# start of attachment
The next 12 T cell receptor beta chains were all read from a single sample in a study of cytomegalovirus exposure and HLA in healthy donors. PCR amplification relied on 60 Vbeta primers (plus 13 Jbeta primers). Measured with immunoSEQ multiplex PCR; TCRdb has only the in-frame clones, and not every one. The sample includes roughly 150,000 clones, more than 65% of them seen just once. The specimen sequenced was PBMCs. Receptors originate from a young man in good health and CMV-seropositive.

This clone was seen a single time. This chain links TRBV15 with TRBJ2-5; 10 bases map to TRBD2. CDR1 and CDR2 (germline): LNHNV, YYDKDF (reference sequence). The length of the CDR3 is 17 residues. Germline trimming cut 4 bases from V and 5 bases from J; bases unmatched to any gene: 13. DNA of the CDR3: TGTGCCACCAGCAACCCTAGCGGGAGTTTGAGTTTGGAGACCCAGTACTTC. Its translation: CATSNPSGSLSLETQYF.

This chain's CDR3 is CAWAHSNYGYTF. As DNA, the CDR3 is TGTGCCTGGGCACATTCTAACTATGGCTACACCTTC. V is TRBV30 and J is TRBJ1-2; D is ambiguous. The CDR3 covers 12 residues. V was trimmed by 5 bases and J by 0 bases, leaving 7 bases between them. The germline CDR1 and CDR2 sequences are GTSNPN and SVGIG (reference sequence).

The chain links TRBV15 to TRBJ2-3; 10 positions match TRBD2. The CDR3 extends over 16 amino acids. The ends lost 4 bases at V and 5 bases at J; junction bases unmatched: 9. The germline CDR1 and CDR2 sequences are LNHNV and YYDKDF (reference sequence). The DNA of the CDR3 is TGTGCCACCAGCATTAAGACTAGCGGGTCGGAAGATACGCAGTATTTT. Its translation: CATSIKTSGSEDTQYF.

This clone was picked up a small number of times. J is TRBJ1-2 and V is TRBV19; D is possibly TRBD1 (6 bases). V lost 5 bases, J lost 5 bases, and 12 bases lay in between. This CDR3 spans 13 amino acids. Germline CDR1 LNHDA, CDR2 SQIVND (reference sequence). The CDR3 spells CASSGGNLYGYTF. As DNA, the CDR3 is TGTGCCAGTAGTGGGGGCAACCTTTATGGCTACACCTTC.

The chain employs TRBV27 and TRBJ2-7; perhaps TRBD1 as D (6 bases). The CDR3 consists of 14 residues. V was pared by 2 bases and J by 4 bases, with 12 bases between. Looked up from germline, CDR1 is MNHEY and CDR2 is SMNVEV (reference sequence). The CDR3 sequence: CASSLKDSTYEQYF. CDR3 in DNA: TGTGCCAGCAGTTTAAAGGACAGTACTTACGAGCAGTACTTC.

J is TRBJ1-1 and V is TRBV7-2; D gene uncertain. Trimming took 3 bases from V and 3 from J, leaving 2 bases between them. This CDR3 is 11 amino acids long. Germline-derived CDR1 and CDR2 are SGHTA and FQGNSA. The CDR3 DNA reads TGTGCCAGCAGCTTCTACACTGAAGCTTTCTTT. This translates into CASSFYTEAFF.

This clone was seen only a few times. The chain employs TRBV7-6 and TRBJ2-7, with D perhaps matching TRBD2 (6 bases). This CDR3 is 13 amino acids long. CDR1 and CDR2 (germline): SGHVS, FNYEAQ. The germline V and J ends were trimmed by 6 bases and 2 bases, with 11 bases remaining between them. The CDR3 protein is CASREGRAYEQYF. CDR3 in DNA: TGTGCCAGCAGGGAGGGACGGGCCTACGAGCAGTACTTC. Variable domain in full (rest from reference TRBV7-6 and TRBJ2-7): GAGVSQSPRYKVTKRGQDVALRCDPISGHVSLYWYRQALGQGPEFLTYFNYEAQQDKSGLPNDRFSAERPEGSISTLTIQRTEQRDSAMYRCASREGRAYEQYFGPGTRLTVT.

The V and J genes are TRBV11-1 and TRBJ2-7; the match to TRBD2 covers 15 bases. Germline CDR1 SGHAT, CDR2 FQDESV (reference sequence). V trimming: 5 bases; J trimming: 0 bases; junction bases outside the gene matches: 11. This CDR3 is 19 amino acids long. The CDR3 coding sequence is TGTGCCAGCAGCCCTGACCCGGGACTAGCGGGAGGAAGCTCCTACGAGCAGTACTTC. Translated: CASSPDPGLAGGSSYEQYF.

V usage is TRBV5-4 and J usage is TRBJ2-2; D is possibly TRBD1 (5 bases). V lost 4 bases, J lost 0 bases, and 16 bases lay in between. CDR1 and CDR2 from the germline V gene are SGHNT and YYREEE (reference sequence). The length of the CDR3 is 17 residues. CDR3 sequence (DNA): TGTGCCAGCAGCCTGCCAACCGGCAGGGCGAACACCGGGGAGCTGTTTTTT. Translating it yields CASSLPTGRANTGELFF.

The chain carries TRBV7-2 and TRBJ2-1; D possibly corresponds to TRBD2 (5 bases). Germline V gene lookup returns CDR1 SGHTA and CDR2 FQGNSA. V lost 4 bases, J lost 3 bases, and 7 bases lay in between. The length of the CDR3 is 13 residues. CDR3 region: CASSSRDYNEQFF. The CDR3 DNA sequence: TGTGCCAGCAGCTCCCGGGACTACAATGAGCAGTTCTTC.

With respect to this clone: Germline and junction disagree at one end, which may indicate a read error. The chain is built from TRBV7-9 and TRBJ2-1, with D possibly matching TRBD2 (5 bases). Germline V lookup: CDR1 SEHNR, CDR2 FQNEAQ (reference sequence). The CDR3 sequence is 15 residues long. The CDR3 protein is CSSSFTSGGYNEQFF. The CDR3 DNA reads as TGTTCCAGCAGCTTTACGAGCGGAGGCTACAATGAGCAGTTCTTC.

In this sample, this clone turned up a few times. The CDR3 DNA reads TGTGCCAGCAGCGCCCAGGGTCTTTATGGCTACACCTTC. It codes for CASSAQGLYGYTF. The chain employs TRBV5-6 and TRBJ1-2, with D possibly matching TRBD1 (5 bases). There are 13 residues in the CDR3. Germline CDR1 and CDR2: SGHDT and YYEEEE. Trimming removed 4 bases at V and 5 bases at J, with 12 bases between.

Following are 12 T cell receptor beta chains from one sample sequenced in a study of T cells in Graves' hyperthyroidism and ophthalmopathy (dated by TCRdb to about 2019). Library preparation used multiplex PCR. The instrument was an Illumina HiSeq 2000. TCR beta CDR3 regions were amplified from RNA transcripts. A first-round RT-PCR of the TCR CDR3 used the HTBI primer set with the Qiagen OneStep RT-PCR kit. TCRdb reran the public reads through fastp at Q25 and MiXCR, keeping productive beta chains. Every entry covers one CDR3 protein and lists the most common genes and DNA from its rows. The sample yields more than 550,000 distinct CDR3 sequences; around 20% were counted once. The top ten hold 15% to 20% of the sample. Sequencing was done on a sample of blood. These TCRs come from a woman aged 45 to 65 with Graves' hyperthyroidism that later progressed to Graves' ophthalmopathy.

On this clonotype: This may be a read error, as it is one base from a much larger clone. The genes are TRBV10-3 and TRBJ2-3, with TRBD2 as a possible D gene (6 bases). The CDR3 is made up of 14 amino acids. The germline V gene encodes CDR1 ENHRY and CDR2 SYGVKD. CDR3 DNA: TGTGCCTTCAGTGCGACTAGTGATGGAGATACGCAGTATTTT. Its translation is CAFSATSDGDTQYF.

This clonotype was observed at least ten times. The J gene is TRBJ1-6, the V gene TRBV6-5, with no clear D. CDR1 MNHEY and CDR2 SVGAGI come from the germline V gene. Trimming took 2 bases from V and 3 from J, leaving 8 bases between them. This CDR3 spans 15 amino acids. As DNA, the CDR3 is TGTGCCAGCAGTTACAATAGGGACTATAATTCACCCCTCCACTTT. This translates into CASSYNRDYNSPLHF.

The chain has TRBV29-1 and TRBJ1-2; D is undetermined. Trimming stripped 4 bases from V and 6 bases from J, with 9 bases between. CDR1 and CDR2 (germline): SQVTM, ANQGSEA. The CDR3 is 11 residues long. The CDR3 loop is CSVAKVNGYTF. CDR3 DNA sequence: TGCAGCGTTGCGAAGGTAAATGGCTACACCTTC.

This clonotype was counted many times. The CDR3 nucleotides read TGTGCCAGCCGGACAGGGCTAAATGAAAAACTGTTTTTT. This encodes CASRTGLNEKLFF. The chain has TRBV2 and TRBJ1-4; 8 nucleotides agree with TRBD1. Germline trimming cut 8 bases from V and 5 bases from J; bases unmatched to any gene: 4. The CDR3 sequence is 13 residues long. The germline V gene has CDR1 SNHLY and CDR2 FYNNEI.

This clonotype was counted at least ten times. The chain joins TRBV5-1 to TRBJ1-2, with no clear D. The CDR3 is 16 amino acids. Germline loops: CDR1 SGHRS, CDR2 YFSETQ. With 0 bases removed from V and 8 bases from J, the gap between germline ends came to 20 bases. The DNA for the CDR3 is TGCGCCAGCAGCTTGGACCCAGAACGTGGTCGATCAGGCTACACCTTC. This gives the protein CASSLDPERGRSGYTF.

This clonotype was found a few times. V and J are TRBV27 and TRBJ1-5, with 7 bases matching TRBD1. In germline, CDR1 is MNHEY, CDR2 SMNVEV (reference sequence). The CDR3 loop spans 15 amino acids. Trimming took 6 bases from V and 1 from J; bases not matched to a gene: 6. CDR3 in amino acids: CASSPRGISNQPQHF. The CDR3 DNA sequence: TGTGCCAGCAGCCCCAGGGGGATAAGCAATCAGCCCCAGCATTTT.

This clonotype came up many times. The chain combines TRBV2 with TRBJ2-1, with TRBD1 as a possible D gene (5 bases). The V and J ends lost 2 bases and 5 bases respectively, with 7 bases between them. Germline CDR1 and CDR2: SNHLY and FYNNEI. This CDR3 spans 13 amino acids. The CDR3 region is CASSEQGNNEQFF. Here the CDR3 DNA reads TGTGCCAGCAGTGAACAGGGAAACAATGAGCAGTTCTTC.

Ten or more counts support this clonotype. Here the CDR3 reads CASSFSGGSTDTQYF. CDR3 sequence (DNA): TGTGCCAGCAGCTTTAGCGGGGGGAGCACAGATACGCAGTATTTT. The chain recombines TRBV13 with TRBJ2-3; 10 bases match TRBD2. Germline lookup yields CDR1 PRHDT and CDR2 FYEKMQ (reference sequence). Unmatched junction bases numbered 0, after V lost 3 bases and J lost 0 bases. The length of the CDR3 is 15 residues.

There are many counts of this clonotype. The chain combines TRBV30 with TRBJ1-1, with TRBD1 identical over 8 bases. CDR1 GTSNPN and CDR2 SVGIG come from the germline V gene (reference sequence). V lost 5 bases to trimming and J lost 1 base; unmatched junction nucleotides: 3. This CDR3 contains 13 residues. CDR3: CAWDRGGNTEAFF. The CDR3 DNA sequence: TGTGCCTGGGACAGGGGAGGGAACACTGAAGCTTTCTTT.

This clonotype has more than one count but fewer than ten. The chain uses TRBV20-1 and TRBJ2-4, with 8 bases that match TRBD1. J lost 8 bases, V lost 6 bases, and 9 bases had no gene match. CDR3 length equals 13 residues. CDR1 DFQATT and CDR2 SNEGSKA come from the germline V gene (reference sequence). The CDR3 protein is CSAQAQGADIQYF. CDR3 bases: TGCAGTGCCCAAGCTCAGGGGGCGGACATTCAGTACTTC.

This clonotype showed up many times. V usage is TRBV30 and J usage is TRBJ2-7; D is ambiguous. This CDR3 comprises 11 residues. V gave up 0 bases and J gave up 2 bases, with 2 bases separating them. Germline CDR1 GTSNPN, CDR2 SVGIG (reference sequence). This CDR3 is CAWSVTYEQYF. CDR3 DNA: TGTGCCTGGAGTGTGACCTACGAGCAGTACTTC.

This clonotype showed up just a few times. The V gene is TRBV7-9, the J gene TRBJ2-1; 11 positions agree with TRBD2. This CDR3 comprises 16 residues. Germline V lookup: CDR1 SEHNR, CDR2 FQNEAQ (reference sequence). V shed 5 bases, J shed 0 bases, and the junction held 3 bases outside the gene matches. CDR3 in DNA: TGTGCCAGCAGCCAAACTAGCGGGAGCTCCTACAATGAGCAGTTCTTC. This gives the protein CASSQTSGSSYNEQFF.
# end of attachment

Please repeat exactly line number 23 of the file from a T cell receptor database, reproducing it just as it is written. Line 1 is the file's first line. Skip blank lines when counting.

There are many counts of this clonotype. The chain combines TRBV30 with TRBJ1-1, with TRBD1 identical over 8 bases. CDR1 GTSNPN and CDR2 SVGIG come from the germline V gene (reference sequence). V lost 5 bases to trimming and J lost 1 base; unmatched junction nucleotides: 3. This CDR3 contains 13 residues. CDR3: CAWDRGGNTEAFF. The CDR3 DNA sequence: TGTGCCTGGGACAGGGGAGGGAACACTGAAGCTTTCTTT.